File this under the headline that hindsight is 20/20.
Former Cleveland Browns QB Johnny Manziel has apparently gained perspective about his flash-in-the-pants NCAA and NFL careers.
Among his revelations is how he wasted 2 years of legendary Browns OT Joe Thomas’s best years.
What Manziel Said
“I don’t appreciate going to Cleveland for two years and impacting and wasting two years of Joe Thomas’ career, who’s a guy that’s going to be a 12-time Pro Bowler and going to be in the Hall of Fame. And I regret not going and being closer with these guys and being distant into the other life that I was living. And it’s nuts, and to sit back and look at it now, it’s a shameful thing and something that I have to look back, and at the end of the day, I can only say ‘Yo’ to those guys.
“And I feel like I’ve told them over the past couple of years. I’ve got to the point where I’ve hit like clarity, and I went and did Joe’s podcast. I still talk to Joe Haden, some of these guys that were like foundation members of the Browns during this time. Cause I think we had the talent to do it, but we had a young—a bad mix of people and a point to where I got to where I didn’t give it everything I had to everybody else. I didn’t have the grind in my mind like I did to be great in college like I did in Cleveland, and I feel disrespectful to the guys who were there, being legends because they worked their f–king ass off.”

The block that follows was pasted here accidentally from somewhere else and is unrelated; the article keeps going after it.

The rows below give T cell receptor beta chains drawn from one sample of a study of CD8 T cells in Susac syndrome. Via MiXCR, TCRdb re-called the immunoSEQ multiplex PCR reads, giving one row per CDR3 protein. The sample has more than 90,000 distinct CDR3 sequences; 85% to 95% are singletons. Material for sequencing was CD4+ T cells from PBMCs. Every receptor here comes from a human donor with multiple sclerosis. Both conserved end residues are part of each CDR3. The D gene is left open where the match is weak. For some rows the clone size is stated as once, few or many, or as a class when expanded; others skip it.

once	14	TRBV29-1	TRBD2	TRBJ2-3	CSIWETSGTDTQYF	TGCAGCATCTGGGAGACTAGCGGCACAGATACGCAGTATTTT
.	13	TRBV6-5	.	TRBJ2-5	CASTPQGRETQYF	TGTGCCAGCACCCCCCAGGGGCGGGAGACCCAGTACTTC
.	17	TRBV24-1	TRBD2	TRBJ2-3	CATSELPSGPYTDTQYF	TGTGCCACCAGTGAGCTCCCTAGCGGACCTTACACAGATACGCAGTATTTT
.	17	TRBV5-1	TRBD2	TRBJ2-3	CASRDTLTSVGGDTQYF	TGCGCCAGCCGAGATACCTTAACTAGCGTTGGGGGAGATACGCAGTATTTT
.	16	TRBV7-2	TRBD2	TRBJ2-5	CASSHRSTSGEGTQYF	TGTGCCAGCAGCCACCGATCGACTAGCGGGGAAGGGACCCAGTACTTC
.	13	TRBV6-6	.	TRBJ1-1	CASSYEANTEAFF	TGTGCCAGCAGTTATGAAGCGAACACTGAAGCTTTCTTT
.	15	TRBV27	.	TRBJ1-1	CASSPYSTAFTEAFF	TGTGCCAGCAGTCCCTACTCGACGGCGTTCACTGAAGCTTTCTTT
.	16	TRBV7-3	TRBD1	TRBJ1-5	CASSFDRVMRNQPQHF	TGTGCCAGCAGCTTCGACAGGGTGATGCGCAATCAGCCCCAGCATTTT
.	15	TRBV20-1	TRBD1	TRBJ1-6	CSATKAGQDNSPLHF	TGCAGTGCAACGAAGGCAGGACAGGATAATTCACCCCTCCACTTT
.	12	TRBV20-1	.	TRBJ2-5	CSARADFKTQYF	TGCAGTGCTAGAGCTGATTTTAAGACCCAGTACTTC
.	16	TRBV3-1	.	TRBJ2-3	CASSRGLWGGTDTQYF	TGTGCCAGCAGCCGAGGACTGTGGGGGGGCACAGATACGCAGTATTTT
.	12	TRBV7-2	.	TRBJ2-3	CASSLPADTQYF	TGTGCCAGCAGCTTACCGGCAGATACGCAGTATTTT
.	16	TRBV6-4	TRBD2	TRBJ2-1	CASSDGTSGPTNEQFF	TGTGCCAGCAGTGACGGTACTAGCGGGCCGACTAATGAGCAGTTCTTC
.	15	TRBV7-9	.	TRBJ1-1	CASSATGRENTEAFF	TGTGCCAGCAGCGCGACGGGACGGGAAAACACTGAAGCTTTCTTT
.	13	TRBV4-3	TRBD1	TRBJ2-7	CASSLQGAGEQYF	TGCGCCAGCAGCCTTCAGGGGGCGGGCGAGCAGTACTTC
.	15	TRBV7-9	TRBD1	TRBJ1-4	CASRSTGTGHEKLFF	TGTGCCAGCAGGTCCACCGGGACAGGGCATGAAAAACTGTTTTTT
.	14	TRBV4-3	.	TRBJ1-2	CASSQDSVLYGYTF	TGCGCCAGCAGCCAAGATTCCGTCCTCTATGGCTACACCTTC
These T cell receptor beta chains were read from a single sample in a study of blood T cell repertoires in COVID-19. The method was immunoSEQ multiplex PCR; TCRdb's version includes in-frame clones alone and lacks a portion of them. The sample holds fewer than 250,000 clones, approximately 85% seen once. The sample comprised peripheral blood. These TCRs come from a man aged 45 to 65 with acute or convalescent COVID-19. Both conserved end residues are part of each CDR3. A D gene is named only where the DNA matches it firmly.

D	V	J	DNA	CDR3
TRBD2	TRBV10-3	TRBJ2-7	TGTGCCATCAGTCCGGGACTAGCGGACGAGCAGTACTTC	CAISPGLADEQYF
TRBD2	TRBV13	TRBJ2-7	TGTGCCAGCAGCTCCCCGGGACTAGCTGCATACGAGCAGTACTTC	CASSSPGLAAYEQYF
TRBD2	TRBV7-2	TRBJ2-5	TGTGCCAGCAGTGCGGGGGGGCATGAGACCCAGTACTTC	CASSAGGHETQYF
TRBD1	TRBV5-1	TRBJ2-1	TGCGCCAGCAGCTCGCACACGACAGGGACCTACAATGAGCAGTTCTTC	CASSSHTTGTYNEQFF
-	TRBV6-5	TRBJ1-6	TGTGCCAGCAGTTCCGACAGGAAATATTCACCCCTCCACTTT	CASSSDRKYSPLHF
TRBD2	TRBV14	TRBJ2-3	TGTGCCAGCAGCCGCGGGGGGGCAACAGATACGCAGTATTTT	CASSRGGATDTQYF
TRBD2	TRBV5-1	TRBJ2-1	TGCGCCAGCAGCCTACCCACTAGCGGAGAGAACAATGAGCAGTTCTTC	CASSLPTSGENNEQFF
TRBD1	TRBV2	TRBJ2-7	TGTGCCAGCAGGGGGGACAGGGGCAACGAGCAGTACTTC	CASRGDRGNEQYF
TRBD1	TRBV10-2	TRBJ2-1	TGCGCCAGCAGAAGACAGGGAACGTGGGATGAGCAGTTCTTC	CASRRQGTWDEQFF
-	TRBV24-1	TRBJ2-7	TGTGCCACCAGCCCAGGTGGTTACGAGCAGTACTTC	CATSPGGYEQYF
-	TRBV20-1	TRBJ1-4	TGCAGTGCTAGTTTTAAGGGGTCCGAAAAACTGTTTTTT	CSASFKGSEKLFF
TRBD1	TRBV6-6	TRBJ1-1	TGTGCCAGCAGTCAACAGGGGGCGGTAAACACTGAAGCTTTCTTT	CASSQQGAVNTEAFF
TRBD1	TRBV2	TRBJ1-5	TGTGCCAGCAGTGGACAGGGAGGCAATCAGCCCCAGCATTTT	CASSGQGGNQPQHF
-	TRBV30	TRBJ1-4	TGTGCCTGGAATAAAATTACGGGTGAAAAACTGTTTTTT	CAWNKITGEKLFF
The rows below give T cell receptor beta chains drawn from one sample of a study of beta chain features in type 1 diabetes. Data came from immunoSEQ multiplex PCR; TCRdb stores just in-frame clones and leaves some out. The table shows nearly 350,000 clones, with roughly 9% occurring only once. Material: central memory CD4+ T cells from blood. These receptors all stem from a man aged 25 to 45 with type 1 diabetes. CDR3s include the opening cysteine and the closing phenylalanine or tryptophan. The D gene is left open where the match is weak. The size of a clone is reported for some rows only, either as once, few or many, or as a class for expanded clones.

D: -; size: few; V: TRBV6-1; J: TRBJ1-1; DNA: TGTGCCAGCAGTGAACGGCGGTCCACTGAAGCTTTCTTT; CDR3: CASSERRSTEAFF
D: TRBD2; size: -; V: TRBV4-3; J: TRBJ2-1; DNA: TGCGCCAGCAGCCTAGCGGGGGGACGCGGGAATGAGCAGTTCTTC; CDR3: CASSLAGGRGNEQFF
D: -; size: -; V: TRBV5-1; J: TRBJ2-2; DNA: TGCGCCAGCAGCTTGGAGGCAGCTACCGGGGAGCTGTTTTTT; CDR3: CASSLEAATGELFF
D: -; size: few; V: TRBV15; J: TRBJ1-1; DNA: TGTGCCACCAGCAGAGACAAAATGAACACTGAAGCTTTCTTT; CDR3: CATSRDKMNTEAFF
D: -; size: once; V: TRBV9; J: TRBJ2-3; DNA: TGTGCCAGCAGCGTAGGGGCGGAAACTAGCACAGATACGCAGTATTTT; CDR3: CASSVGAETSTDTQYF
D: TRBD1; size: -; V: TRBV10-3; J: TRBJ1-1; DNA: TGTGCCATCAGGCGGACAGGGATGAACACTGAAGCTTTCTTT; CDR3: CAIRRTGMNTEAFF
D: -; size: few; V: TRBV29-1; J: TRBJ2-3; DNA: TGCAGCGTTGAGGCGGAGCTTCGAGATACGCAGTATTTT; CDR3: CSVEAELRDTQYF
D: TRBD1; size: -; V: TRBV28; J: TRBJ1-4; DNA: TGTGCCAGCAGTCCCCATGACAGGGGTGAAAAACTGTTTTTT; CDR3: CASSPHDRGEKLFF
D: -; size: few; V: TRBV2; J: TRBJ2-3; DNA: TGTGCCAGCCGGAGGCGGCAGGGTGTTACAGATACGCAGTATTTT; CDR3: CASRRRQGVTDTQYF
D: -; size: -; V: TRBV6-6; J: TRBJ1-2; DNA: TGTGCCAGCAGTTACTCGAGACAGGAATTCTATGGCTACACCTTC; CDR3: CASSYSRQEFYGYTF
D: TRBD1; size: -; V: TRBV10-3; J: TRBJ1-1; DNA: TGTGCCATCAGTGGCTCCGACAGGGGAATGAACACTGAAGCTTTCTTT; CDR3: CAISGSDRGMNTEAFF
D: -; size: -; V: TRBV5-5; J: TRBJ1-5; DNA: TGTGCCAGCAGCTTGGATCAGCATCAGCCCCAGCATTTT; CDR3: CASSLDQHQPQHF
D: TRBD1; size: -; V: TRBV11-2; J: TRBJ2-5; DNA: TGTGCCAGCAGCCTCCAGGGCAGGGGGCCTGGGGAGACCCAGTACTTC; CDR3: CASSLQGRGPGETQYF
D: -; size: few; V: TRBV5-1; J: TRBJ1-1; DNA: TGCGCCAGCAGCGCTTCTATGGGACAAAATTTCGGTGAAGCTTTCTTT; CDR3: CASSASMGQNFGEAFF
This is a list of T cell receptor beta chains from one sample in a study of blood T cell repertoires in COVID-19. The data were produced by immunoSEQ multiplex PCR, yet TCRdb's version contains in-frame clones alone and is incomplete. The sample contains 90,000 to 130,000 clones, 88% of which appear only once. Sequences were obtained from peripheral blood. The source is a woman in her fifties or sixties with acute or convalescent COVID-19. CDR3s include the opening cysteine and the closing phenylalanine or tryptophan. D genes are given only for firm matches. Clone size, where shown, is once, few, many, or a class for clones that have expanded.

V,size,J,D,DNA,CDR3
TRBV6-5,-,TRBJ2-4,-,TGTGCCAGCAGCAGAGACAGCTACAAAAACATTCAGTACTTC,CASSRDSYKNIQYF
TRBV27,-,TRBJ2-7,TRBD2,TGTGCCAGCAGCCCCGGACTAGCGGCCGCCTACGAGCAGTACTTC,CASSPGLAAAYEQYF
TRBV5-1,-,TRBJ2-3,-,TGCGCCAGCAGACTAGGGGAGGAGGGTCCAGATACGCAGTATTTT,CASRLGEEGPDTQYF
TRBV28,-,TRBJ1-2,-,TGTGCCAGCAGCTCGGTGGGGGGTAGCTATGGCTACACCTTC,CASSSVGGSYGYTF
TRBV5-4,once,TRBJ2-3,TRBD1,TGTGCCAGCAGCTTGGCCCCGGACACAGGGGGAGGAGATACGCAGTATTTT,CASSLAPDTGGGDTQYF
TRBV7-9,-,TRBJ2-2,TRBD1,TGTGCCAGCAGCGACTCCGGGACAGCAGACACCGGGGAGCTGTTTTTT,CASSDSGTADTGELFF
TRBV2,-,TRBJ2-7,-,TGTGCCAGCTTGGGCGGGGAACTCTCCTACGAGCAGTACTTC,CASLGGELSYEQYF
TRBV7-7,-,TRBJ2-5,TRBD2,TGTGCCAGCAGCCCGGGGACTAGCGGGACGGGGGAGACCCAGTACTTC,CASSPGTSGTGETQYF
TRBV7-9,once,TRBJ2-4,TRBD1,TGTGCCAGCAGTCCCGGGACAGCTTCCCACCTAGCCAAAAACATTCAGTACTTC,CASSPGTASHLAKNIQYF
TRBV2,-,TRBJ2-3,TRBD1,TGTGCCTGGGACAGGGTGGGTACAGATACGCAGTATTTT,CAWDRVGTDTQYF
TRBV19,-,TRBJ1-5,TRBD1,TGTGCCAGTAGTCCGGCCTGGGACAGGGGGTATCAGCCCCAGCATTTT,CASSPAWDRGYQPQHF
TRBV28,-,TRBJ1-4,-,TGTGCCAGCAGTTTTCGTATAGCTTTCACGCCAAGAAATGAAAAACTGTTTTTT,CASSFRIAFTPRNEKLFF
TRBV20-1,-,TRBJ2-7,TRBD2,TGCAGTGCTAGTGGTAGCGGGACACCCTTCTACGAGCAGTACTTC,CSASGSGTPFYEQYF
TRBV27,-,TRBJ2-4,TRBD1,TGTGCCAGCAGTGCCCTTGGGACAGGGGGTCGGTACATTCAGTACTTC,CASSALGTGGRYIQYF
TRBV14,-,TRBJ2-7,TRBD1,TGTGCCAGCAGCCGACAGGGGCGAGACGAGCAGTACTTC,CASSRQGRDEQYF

Every now and again I watch Johnny Manziel Browns highlights just to remind myself what I've lived through.
— Tyler Corbit (@TylerCorbit) November 23, 2020
Not only did Manziel waste Joe Thomas’s talent during those 2 years, Manziel wasted his own talent by never getting his professional career off the ground.
#Browns LT Joe Thomas at Home and Garden Show IX Center on Johnny Manziel: "I think it's a sad ending to the story"
— Mary Kay Cabot (@MaryKayCabot) February 12, 2016
The Cleveland Browns selected him in the first round of the 2014 NFL Draft (22nd overall).
Almost from the beginning, Manziel was a distraction to a Browns team trying to turn the tide after 6 consecutive 11+ loss seasons.
“Looking back on it now, I would say I absolutely, 100 percent lost their respect. Why wouldn’t you? If I was one of them looking back at what I was doing, and your decisions that you make off the field impact if I put food on mine, yeah I’d feel some type of way, a hundred percent. I would say we wasted a draft pick to go get this guy who doesn’t give a f–k. And that’s my only thing in life that I haven’t been able to look back and like fully have closure on. … It’s probably one of the only things that I haven’t looked back on and been able to be like super, super OK with what happened.”
His success came early and often, winning the Heisman Trophy as a freshman in 2012 and finishing as a finalist for the Heisman in 2013.
To this day, it’s unclear what caused Manziel to burn out so young.
Did he achieve too much too fast?
Was he surrounded by enablers who did not try to divert his unproductive habits and behaviors?
Only Manziel knows the full story, and any way you look at it, it’s a sad one.